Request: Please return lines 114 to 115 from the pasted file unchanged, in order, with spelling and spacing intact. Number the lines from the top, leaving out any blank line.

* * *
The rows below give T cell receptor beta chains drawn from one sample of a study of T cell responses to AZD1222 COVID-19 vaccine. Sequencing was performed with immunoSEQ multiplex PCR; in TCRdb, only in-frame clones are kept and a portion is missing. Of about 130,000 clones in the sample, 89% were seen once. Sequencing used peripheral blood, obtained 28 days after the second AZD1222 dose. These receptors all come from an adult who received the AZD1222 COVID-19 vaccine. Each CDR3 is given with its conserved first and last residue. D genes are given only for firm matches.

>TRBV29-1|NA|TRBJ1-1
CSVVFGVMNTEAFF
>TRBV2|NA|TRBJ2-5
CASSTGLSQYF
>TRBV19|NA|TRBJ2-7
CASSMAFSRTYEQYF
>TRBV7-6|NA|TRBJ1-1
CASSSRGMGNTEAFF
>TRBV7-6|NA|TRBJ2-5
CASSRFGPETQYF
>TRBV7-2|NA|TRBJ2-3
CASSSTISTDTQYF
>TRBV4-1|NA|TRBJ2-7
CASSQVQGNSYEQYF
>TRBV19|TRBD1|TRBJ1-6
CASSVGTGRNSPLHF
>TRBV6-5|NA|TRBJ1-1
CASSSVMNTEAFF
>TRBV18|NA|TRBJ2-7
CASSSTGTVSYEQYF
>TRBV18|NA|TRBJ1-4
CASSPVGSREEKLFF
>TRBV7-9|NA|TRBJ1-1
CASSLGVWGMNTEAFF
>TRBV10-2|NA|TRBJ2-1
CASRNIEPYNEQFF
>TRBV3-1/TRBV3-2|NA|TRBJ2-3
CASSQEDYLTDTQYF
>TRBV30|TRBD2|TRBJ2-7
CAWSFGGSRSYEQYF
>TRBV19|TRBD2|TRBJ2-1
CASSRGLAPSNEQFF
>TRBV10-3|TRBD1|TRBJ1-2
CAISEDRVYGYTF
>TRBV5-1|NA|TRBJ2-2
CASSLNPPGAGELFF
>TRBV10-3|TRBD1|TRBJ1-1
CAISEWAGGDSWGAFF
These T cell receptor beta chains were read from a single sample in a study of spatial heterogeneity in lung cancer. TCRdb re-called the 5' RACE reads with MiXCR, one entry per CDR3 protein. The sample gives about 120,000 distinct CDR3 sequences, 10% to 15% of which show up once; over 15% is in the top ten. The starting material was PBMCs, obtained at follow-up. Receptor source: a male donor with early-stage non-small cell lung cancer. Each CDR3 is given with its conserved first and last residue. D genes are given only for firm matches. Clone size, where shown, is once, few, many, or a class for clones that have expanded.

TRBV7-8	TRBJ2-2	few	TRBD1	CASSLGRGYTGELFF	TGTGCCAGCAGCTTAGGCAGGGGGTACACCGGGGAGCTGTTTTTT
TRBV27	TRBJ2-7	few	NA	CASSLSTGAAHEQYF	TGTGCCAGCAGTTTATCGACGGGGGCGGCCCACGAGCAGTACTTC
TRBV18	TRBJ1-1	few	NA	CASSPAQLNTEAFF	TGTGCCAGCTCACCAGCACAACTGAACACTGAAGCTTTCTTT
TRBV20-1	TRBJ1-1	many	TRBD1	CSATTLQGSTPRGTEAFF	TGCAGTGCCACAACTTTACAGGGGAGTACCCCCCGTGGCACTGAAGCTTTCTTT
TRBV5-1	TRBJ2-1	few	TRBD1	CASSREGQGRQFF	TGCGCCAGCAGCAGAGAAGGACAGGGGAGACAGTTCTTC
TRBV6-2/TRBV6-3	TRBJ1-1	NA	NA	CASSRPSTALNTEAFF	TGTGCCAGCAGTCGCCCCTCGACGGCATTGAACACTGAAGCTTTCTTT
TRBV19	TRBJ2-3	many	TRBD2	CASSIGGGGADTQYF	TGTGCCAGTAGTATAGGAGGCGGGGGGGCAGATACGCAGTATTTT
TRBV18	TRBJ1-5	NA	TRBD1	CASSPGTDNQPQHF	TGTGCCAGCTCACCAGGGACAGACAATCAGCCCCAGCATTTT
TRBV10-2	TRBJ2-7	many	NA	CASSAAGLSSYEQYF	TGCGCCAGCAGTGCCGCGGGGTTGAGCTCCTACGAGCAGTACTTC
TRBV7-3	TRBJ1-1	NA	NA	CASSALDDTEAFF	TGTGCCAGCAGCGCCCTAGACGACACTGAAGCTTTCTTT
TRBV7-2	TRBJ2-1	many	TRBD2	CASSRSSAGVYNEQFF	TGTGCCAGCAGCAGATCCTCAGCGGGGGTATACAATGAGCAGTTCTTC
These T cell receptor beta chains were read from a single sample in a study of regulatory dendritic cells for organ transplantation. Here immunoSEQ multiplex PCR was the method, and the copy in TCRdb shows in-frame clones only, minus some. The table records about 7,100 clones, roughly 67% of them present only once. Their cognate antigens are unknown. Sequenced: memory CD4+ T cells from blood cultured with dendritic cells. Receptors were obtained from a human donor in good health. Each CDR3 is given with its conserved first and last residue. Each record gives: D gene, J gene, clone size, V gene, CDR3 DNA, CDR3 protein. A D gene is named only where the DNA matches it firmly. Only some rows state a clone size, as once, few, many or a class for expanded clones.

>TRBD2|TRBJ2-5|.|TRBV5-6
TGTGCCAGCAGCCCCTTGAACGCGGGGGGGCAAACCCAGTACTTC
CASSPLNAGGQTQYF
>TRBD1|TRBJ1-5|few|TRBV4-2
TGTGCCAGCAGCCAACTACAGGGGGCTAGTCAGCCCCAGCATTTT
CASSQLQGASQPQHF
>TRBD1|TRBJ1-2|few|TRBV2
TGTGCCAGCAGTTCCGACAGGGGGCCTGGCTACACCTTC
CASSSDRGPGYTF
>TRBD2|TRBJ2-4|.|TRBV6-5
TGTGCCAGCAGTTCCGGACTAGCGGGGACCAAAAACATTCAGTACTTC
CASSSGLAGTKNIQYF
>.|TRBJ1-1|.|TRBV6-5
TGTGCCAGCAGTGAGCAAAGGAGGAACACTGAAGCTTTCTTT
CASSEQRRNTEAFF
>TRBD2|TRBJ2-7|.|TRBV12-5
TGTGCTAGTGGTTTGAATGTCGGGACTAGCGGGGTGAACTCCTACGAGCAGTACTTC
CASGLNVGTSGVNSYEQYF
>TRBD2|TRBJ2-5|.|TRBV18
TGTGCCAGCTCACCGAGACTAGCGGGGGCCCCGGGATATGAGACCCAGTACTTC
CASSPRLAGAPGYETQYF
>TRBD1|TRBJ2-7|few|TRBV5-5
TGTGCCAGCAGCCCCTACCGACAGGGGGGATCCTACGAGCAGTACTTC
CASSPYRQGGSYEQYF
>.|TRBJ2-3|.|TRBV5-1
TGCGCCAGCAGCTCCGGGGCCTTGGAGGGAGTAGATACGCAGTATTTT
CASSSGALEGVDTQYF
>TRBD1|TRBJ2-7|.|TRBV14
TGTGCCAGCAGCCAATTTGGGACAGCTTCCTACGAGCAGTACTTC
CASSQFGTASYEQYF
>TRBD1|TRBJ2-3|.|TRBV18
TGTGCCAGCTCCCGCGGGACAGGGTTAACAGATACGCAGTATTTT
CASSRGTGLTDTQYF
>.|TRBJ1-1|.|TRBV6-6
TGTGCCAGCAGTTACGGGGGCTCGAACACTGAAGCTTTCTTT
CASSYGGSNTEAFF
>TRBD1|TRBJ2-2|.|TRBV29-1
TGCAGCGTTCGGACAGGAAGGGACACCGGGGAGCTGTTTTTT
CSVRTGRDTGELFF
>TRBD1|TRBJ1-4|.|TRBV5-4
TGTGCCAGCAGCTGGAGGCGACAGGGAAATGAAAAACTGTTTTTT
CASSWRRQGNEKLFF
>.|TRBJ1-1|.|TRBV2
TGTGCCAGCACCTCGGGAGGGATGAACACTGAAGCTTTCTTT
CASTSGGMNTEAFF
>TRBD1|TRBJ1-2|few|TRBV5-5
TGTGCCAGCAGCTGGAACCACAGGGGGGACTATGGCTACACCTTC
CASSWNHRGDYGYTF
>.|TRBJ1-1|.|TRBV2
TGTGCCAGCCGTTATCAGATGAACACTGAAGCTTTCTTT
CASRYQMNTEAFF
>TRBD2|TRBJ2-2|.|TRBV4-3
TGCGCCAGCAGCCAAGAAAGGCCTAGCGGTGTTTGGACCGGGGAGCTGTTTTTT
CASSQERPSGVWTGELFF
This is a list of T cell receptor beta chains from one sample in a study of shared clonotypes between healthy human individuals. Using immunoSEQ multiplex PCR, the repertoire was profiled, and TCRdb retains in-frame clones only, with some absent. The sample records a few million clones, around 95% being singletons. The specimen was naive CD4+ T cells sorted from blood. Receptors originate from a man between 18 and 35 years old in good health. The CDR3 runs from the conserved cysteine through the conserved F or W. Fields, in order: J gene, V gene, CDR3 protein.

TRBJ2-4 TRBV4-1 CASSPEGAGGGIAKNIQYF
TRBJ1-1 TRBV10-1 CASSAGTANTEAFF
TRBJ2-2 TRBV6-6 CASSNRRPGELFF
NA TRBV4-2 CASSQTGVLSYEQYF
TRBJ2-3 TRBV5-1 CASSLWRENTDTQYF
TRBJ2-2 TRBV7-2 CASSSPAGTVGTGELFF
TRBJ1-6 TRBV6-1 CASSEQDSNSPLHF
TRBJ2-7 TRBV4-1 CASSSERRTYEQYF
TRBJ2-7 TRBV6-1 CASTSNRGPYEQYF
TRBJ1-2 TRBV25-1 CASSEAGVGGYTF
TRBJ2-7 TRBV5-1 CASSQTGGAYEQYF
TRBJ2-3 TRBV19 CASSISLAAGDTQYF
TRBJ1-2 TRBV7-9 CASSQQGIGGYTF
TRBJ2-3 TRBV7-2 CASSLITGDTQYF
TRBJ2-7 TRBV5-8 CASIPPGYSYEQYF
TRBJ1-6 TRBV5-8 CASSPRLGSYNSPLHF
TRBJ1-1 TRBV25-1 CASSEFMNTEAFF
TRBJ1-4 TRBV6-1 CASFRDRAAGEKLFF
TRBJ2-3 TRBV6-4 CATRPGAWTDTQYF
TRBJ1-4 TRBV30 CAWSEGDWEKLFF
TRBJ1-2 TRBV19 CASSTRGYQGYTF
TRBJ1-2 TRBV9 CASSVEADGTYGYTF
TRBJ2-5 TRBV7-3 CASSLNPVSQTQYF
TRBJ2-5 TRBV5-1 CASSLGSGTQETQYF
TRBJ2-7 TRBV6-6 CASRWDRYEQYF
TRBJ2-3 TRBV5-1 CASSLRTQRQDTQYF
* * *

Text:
TRBJ1-6 TRBV6-1 CASSEQDSNSPLHF
TRBJ2-7 TRBV4-1 CASSSERRTYEQYF